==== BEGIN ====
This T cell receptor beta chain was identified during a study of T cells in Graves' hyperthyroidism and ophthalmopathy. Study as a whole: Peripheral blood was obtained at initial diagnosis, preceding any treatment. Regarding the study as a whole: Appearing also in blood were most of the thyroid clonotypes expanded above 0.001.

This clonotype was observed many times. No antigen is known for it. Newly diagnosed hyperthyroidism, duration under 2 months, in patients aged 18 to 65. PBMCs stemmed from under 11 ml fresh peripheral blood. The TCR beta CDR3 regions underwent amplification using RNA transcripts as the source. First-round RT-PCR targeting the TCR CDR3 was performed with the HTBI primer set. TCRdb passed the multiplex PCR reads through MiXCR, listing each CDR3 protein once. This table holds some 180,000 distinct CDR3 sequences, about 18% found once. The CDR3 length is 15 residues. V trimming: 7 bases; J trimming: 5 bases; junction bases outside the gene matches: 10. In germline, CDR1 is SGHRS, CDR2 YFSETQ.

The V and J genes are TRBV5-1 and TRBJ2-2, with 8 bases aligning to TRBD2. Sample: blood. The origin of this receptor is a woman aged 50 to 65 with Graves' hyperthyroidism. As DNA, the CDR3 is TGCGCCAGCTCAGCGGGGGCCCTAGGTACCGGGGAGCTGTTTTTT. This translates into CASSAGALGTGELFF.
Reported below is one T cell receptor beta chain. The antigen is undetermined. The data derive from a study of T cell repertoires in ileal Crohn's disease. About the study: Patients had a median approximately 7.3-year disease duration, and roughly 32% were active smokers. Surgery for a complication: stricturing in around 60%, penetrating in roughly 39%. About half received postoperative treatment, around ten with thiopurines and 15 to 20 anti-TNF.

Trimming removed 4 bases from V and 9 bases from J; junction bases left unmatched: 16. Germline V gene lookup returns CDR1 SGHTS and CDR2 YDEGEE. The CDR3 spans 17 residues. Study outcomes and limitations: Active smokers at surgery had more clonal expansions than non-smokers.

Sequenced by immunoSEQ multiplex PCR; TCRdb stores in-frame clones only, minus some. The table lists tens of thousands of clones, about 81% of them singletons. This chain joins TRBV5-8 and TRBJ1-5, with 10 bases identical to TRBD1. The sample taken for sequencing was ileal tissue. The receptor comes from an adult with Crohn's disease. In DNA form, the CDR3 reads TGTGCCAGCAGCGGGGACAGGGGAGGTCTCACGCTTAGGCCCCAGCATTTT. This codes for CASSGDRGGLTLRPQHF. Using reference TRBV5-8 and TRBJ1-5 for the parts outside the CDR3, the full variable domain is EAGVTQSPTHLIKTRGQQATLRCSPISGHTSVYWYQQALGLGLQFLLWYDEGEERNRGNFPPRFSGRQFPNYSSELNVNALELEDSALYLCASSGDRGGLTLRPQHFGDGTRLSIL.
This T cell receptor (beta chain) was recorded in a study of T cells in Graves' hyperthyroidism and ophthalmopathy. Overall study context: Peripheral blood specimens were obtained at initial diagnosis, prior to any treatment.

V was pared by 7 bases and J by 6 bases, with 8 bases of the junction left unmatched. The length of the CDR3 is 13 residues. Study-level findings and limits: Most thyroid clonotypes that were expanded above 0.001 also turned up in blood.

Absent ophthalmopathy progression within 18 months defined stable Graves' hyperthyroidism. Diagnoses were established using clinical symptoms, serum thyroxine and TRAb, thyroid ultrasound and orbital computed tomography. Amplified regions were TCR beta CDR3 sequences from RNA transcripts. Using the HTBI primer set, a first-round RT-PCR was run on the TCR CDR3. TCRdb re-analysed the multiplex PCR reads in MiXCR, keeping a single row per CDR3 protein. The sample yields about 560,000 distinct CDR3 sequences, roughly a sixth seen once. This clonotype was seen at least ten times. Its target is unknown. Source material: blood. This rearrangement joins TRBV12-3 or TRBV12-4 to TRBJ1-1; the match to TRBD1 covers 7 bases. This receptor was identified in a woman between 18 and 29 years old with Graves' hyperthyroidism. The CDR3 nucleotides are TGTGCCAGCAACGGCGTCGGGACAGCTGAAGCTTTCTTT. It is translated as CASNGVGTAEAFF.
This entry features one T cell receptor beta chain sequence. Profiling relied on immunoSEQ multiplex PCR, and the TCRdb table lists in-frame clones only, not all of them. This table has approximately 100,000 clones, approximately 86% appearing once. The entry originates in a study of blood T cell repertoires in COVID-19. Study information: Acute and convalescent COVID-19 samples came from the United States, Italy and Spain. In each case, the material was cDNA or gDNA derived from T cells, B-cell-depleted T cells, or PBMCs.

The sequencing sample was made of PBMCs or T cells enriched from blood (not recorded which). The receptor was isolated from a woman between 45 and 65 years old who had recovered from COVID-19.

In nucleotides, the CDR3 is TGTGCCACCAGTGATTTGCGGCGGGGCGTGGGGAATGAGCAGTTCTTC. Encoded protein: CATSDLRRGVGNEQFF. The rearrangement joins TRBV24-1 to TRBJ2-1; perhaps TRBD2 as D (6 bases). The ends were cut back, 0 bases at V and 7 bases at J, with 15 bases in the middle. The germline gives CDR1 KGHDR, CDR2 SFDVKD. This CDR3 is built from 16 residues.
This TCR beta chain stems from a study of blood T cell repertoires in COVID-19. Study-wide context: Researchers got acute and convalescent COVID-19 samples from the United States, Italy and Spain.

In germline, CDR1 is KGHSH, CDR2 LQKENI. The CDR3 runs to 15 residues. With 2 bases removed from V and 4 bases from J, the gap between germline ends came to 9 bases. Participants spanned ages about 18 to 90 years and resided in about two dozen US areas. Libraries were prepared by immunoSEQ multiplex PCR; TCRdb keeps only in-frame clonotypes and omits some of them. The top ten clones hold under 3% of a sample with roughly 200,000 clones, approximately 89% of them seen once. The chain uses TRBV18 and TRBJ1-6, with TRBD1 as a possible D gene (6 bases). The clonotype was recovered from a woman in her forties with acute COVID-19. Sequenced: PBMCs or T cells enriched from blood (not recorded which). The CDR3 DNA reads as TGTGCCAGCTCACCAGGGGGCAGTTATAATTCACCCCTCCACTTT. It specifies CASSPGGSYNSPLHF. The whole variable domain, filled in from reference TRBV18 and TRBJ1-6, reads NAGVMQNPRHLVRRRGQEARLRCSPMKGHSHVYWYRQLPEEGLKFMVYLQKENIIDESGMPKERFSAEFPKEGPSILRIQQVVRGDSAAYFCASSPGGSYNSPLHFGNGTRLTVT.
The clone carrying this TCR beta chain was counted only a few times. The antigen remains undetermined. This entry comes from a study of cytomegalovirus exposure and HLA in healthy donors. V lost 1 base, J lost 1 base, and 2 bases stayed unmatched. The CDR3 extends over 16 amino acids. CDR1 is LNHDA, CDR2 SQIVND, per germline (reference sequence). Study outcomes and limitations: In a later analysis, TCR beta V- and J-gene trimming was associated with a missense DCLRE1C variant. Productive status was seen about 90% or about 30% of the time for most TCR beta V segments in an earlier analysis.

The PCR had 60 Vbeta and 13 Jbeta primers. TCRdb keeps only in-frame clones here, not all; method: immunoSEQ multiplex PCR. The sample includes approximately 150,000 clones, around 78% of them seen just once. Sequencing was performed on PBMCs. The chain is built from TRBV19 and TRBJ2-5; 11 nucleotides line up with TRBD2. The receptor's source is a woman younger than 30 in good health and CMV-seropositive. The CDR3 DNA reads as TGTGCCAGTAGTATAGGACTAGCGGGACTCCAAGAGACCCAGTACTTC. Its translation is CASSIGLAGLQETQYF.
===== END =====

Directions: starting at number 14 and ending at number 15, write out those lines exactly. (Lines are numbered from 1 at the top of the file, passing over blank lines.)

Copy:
In germline, CDR1 is KGHSH, CDR2 LQKENI. The CDR3 runs to 15 residues. With 2 bases removed from V and 4 bases from J, the gap between germline ends came to 9 bases. Participants spanned ages about 18 to 90 years and resided in about two dozen US areas. Libraries were prepared by immunoSEQ multiplex PCR; TCRdb keeps only in-frame clonotypes and omits some of them. The top ten clones hold under 3% of a sample with roughly 200,000 clones, approximately 89% of them seen once. The chain uses TRBV18 and TRBJ1-6, with TRBD1 as a possible D gene (6 bases). The clonotype was recovered from a woman in her forties with acute COVID-19. Sequenced: PBMCs or T cells enriched from blood (not recorded which). The CDR3 DNA reads as TGTGCCAGCTCACCAGGGGGCAGTTATAATTCACCCCTCCACTTT. It specifies CASSPGGSYNSPLHF. The whole variable domain, filled in from reference TRBV18 and TRBJ1-6, reads NAGVMQNPRHLVRRRGQEARLRCSPMKGHSHVYWYRQLPEEGLKFMVYLQKENIIDESGMPKERFSAEFPKEGPSILRIQQVVRGDSAAYFCASSPGGSYNSPLHFGNGTRLTVT.
The clone carrying this TCR beta chain was counted only a few times. The antigen remains undetermined. This entry comes from a study of cytomegalovirus exposure and HLA in healthy donors. V lost 1 base, J lost 1 base, and 2 bases stayed unmatched. The CDR3 extends over 16 amino acids. CDR1 is LNHDA, CDR2 SQIVND, per germline (reference sequence). Study outcomes and limitations: In a later analysis, TCR beta V- and J-gene trimming was associated with a missense DCLRE1C variant. Productive status was seen about 90% or about 30% of the time for most TCR beta V segments in an earlier analysis.